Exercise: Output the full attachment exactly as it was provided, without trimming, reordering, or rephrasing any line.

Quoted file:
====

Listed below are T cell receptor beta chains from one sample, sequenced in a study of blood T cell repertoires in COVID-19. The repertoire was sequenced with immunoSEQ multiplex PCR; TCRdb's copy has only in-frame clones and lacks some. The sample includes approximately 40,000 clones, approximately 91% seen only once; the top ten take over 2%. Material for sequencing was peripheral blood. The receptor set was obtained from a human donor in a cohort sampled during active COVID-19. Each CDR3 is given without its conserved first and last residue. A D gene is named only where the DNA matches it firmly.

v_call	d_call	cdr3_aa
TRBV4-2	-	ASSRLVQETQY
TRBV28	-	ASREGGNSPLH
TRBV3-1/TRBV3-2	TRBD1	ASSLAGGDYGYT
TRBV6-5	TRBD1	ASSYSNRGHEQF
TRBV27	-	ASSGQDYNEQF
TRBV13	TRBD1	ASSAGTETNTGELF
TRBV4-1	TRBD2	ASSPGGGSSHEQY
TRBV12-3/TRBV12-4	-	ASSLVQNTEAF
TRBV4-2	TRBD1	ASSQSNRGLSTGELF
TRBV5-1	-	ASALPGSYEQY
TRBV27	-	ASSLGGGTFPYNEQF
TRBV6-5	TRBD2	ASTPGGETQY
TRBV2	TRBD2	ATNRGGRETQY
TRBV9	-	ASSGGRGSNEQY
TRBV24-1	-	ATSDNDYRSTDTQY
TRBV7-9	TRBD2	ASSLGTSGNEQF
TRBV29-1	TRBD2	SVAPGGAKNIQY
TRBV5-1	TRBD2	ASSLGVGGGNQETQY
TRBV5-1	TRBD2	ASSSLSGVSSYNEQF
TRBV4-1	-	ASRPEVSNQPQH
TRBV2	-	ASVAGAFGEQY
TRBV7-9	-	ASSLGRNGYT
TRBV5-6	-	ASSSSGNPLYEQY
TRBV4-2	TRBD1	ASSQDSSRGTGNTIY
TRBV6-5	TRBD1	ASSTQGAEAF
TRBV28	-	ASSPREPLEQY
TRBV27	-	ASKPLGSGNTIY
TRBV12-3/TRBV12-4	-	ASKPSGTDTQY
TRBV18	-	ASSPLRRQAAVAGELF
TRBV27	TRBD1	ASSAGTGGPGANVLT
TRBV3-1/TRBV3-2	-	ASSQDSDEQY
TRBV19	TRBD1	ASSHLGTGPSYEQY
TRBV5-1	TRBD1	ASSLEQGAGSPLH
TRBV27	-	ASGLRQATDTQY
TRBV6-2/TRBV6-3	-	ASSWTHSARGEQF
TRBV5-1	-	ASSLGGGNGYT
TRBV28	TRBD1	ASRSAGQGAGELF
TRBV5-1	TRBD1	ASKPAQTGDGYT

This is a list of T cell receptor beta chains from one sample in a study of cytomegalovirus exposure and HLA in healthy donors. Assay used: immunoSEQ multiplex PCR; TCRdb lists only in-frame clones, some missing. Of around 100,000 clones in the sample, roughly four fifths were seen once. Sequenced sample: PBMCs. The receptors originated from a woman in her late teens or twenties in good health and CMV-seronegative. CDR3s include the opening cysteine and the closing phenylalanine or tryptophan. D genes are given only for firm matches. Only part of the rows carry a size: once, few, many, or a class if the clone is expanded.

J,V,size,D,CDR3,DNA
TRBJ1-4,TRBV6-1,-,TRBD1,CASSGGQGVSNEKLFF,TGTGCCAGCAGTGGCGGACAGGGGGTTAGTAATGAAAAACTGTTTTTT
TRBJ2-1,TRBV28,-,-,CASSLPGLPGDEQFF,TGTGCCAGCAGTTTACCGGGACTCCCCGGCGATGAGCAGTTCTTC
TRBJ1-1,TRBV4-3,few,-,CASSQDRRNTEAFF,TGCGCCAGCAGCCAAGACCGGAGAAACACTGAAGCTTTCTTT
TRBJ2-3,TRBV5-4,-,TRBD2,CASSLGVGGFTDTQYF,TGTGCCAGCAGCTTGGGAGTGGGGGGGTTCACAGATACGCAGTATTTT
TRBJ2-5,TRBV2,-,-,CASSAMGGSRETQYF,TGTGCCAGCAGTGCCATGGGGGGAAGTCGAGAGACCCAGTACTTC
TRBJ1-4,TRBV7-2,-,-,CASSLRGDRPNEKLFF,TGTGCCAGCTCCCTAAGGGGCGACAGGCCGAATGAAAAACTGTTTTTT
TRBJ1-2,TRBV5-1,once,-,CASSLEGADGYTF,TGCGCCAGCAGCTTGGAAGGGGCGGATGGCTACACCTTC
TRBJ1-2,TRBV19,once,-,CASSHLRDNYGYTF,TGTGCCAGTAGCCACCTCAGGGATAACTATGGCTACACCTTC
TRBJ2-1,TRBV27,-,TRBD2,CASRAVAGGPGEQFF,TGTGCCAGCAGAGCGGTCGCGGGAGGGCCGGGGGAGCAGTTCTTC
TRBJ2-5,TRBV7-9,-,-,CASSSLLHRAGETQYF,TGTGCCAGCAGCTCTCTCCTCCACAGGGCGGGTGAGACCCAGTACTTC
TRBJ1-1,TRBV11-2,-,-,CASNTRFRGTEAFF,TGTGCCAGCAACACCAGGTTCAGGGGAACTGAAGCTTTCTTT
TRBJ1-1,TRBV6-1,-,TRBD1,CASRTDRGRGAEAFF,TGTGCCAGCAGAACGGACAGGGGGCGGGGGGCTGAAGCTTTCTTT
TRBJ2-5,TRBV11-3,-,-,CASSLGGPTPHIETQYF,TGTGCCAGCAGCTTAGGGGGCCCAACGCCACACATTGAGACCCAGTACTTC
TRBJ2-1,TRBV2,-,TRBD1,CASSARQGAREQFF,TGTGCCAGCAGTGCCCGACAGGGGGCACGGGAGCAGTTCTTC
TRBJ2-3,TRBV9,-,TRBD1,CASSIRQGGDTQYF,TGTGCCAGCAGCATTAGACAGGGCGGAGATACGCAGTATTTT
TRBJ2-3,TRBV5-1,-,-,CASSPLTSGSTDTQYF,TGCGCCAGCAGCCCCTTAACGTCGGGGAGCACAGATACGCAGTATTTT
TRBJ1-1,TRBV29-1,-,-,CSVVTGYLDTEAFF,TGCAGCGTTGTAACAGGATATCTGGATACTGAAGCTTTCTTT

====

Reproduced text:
Listed below are T cell receptor beta chains from one sample, sequenced in a study of blood T cell repertoires in COVID-19. The repertoire was sequenced with immunoSEQ multiplex PCR; TCRdb's copy has only in-frame clones and lacks some. The sample includes approximately 40,000 clones, approximately 91% seen only once; the top ten take over 2%. Material for sequencing was peripheral blood. The receptor set was obtained from a human donor in a cohort sampled during active COVID-19. Each CDR3 is given without its conserved first and last residue. A D gene is named only where the DNA matches it firmly.

v_call	d_call	cdr3_aa
TRBV4-2	-	ASSRLVQETQY
TRBV28	-	ASREGGNSPLH
TRBV3-1/TRBV3-2	TRBD1	ASSLAGGDYGYT
TRBV6-5	TRBD1	ASSYSNRGHEQF
TRBV27	-	ASSGQDYNEQF
TRBV13	TRBD1	ASSAGTETNTGELF
TRBV4-1	TRBD2	ASSPGGGSSHEQY
TRBV12-3/TRBV12-4	-	ASSLVQNTEAF
TRBV4-2	TRBD1	ASSQSNRGLSTGELF
TRBV5-1	-	ASALPGSYEQY
TRBV27	-	ASSLGGGTFPYNEQF
TRBV6-5	TRBD2	ASTPGGETQY
TRBV2	TRBD2	ATNRGGRETQY
TRBV9	-	ASSGGRGSNEQY
TRBV24-1	-	ATSDNDYRSTDTQY
TRBV7-9	TRBD2	ASSLGTSGNEQF
TRBV29-1	TRBD2	SVAPGGAKNIQY
TRBV5-1	TRBD2	ASSLGVGGGNQETQY
TRBV5-1	TRBD2	ASSSLSGVSSYNEQF
TRBV4-1	-	ASRPEVSNQPQH
TRBV2	-	ASVAGAFGEQY
TRBV7-9	-	ASSLGRNGYT
TRBV5-6	-	ASSSSGNPLYEQY
TRBV4-2	TRBD1	ASSQDSSRGTGNTIY
TRBV6-5	TRBD1	ASSTQGAEAF
TRBV28	-	ASSPREPLEQY
TRBV27	-	ASKPLGSGNTIY
TRBV12-3/TRBV12-4	-	ASKPSGTDTQY
TRBV18	-	ASSPLRRQAAVAGELF
TRBV27	TRBD1	ASSAGTGGPGANVLT
TRBV3-1/TRBV3-2	-	ASSQDSDEQY
TRBV19	TRBD1	ASSHLGTGPSYEQY
TRBV5-1	TRBD1	ASSLEQGAGSPLH
TRBV27	-	ASGLRQATDTQY
TRBV6-2/TRBV6-3	-	ASSWTHSARGEQF
TRBV5-1	-	ASSLGGGNGYT
TRBV28	TRBD1	ASRSAGQGAGELF
TRBV5-1	TRBD1	ASKPAQTGDGYT

This is a list of T cell receptor beta chains from one sample in a study of cytomegalovirus exposure and HLA in healthy donors. Assay used: immunoSEQ multiplex PCR; TCRdb lists only in-frame clones, some missing. Of around 100,000 clones in the sample, roughly four fifths were seen once. Sequenced sample: PBMCs. The receptors originated from a woman in her late teens or twenties in good health and CMV-seronegative. CDR3s include the opening cysteine and the closing phenylalanine or tryptophan. D genes are given only for firm matches. Only part of the rows carry a size: once, few, many, or a class if the clone is expanded.

J,V,size,D,CDR3,DNA
TRBJ1-4,TRBV6-1,-,TRBD1,CASSGGQGVSNEKLFF,TGTGCCAGCAGTGGCGGACAGGGGGTTAGTAATGAAAAACTGTTTTTT
TRBJ2-1,TRBV28,-,-,CASSLPGLPGDEQFF,TGTGCCAGCAGTTTACCGGGACTCCCCGGCGATGAGCAGTTCTTC
TRBJ1-1,TRBV4-3,few,-,CASSQDRRNTEAFF,TGCGCCAGCAGCCAAGACCGGAGAAACACTGAAGCTTTCTTT
TRBJ2-3,TRBV5-4,-,TRBD2,CASSLGVGGFTDTQYF,TGTGCCAGCAGCTTGGGAGTGGGGGGGTTCACAGATACGCAGTATTTT
TRBJ2-5,TRBV2,-,-,CASSAMGGSRETQYF,TGTGCCAGCAGTGCCATGGGGGGAAGTCGAGAGACCCAGTACTTC
TRBJ1-4,TRBV7-2,-,-,CASSLRGDRPNEKLFF,TGTGCCAGCTCCCTAAGGGGCGACAGGCCGAATGAAAAACTGTTTTTT
TRBJ1-2,TRBV5-1,once,-,CASSLEGADGYTF,TGCGCCAGCAGCTTGGAAGGGGCGGATGGCTACACCTTC
TRBJ1-2,TRBV19,once,-,CASSHLRDNYGYTF,TGTGCCAGTAGCCACCTCAGGGATAACTATGGCTACACCTTC
TRBJ2-1,TRBV27,-,TRBD2,CASRAVAGGPGEQFF,TGTGCCAGCAGAGCGGTCGCGGGAGGGCCGGGGGAGCAGTTCTTC
TRBJ2-5,TRBV7-9,-,-,CASSSLLHRAGETQYF,TGTGCCAGCAGCTCTCTCCTCCACAGGGCGGGTGAGACCCAGTACTTC
TRBJ1-1,TRBV11-2,-,-,CASNTRFRGTEAFF,TGTGCCAGCAACACCAGGTTCAGGGGAACTGAAGCTTTCTTT
TRBJ1-1,TRBV6-1,-,TRBD1,CASRTDRGRGAEAFF,TGTGCCAGCAGAACGGACAGGGGGCGGGGGGCTGAAGCTTTCTTT
TRBJ2-5,TRBV11-3,-,-,CASSLGGPTPHIETQYF,TGTGCCAGCAGCTTAGGGGGCCCAACGCCACACATTGAGACCCAGTACTTC
TRBJ2-1,TRBV2,-,TRBD1,CASSARQGAREQFF,TGTGCCAGCAGTGCCCGACAGGGGGCACGGGAGCAGTTCTTC
TRBJ2-3,TRBV9,-,TRBD1,CASSIRQGGDTQYF,TGTGCCAGCAGCATTAGACAGGGCGGAGATACGCAGTATTTT
TRBJ2-3,TRBV5-1,-,-,CASSPLTSGSTDTQYF,TGCGCCAGCAGCCCCTTAACGTCGGGGAGCACAGATACGCAGTATTTT
TRBJ1-1,TRBV29-1,-,-,CSVVTGYLDTEAFF,TGCAGCGTTGTAACAGGATATCTGGATACTGAAGCTTTCTTT